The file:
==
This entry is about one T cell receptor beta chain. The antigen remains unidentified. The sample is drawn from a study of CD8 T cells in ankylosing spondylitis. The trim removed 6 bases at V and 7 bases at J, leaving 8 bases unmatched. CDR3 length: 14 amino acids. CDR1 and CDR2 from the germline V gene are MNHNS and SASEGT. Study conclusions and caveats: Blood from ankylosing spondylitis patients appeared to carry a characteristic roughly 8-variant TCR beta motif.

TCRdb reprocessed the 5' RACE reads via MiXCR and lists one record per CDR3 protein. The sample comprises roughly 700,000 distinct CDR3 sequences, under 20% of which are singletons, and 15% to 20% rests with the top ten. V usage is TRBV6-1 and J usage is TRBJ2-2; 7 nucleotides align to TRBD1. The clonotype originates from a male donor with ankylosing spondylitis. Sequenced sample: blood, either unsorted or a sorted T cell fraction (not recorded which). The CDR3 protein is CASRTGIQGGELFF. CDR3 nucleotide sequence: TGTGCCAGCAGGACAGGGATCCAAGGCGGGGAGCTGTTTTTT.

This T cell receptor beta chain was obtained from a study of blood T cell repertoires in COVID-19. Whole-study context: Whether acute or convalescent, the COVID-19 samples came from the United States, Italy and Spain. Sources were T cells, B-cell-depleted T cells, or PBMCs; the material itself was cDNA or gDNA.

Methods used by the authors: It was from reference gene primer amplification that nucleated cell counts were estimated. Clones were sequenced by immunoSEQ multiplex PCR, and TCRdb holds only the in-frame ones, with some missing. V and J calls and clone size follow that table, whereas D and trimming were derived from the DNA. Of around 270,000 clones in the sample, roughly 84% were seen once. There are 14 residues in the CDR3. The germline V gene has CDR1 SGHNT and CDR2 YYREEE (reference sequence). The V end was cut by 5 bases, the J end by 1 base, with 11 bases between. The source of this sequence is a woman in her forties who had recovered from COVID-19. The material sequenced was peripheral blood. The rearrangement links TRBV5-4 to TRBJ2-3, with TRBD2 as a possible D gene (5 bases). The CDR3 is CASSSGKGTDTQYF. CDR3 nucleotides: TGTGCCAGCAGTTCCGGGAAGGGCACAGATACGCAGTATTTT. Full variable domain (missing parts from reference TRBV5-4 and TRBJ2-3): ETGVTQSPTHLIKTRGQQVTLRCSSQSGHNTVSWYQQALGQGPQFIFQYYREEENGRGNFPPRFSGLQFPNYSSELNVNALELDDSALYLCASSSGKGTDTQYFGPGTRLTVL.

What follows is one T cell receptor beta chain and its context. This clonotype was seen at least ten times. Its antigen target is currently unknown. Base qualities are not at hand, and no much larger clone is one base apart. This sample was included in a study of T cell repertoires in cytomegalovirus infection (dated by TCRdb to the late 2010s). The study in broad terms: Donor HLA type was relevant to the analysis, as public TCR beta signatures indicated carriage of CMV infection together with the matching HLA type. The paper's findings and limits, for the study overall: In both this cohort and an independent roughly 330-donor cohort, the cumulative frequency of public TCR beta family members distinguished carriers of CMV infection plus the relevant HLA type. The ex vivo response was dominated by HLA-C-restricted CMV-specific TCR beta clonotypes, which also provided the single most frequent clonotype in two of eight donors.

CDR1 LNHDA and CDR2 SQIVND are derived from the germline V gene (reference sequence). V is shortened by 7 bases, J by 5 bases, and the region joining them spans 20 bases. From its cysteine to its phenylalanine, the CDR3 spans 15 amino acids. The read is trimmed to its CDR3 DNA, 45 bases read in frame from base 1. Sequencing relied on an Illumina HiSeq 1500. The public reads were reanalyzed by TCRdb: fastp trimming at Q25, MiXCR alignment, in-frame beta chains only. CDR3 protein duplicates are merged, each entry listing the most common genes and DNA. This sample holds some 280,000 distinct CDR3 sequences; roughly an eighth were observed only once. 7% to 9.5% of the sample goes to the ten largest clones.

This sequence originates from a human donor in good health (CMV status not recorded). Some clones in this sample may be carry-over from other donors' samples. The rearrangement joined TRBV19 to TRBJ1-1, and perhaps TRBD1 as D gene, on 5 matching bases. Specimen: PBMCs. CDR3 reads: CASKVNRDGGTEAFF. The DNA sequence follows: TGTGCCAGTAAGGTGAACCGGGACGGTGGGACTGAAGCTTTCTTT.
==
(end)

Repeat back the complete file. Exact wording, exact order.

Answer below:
This entry is about one T cell receptor beta chain. The antigen remains unidentified. The sample is drawn from a study of CD8 T cells in ankylosing spondylitis. The trim removed 6 bases at V and 7 bases at J, leaving 8 bases unmatched. CDR3 length: 14 amino acids. CDR1 and CDR2 from the germline V gene are MNHNS and SASEGT. Study conclusions and caveats: Blood from ankylosing spondylitis patients appeared to carry a characteristic roughly 8-variant TCR beta motif.

TCRdb reprocessed the 5' RACE reads via MiXCR and lists one record per CDR3 protein. The sample comprises roughly 700,000 distinct CDR3 sequences, under 20% of which are singletons, and 15% to 20% rests with the top ten. V usage is TRBV6-1 and J usage is TRBJ2-2; 7 nucleotides align to TRBD1. The clonotype originates from a male donor with ankylosing spondylitis. Sequenced sample: blood, either unsorted or a sorted T cell fraction (not recorded which). The CDR3 protein is CASRTGIQGGELFF. CDR3 nucleotide sequence: TGTGCCAGCAGGACAGGGATCCAAGGCGGGGAGCTGTTTTTT.

This T cell receptor beta chain was obtained from a study of blood T cell repertoires in COVID-19. Whole-study context: Whether acute or convalescent, the COVID-19 samples came from the United States, Italy and Spain. Sources were T cells, B-cell-depleted T cells, or PBMCs; the material itself was cDNA or gDNA.

Methods used by the authors: It was from reference gene primer amplification that nucleated cell counts were estimated. Clones were sequenced by immunoSEQ multiplex PCR, and TCRdb holds only the in-frame ones, with some missing. V and J calls and clone size follow that table, whereas D and trimming were derived from the DNA. Of around 270,000 clones in the sample, roughly 84% were seen once. There are 14 residues in the CDR3. The germline V gene has CDR1 SGHNT and CDR2 YYREEE (reference sequence). The V end was cut by 5 bases, the J end by 1 base, with 11 bases between. The source of this sequence is a woman in her forties who had recovered from COVID-19. The material sequenced was peripheral blood. The rearrangement links TRBV5-4 to TRBJ2-3, with TRBD2 as a possible D gene (5 bases). The CDR3 is CASSSGKGTDTQYF. CDR3 nucleotides: TGTGCCAGCAGTTCCGGGAAGGGCACAGATACGCAGTATTTT. Full variable domain (missing parts from reference TRBV5-4 and TRBJ2-3): ETGVTQSPTHLIKTRGQQVTLRCSSQSGHNTVSWYQQALGQGPQFIFQYYREEENGRGNFPPRFSGLQFPNYSSELNVNALELDDSALYLCASSSGKGTDTQYFGPGTRLTVL.

What follows is one T cell receptor beta chain and its context. This clonotype was seen at least ten times. Its antigen target is currently unknown. Base qualities are not at hand, and no much larger clone is one base apart. This sample was included in a study of T cell repertoires in cytomegalovirus infection (dated by TCRdb to the late 2010s). The study in broad terms: Donor HLA type was relevant to the analysis, as public TCR beta signatures indicated carriage of CMV infection together with the matching HLA type. The paper's findings and limits, for the study overall: In both this cohort and an independent roughly 330-donor cohort, the cumulative frequency of public TCR beta family members distinguished carriers of CMV infection plus the relevant HLA type. The ex vivo response was dominated by HLA-C-restricted CMV-specific TCR beta clonotypes, which also provided the single most frequent clonotype in two of eight donors.

CDR1 LNHDA and CDR2 SQIVND are derived from the germline V gene (reference sequence). V is shortened by 7 bases, J by 5 bases, and the region joining them spans 20 bases. From its cysteine to its phenylalanine, the CDR3 spans 15 amino acids. The read is trimmed to its CDR3 DNA, 45 bases read in frame from base 1. Sequencing relied on an Illumina HiSeq 1500. The public reads were reanalyzed by TCRdb: fastp trimming at Q25, MiXCR alignment, in-frame beta chains only. CDR3 protein duplicates are merged, each entry listing the most common genes and DNA. This sample holds some 280,000 distinct CDR3 sequences; roughly an eighth were observed only once. 7% to 9.5% of the sample goes to the ten largest clones.

This sequence originates from a human donor in good health (CMV status not recorded). Some clones in this sample may be carry-over from other donors' samples. The rearrangement joined TRBV19 to TRBJ1-1, and perhaps TRBD1 as D gene, on 5 matching bases. Specimen: PBMCs. CDR3 reads: CASKVNRDGGTEAFF. The DNA sequence follows: TGTGCCAGTAAGGTGAACCGGGACGGTGGGACTGAAGCTTTCTTT.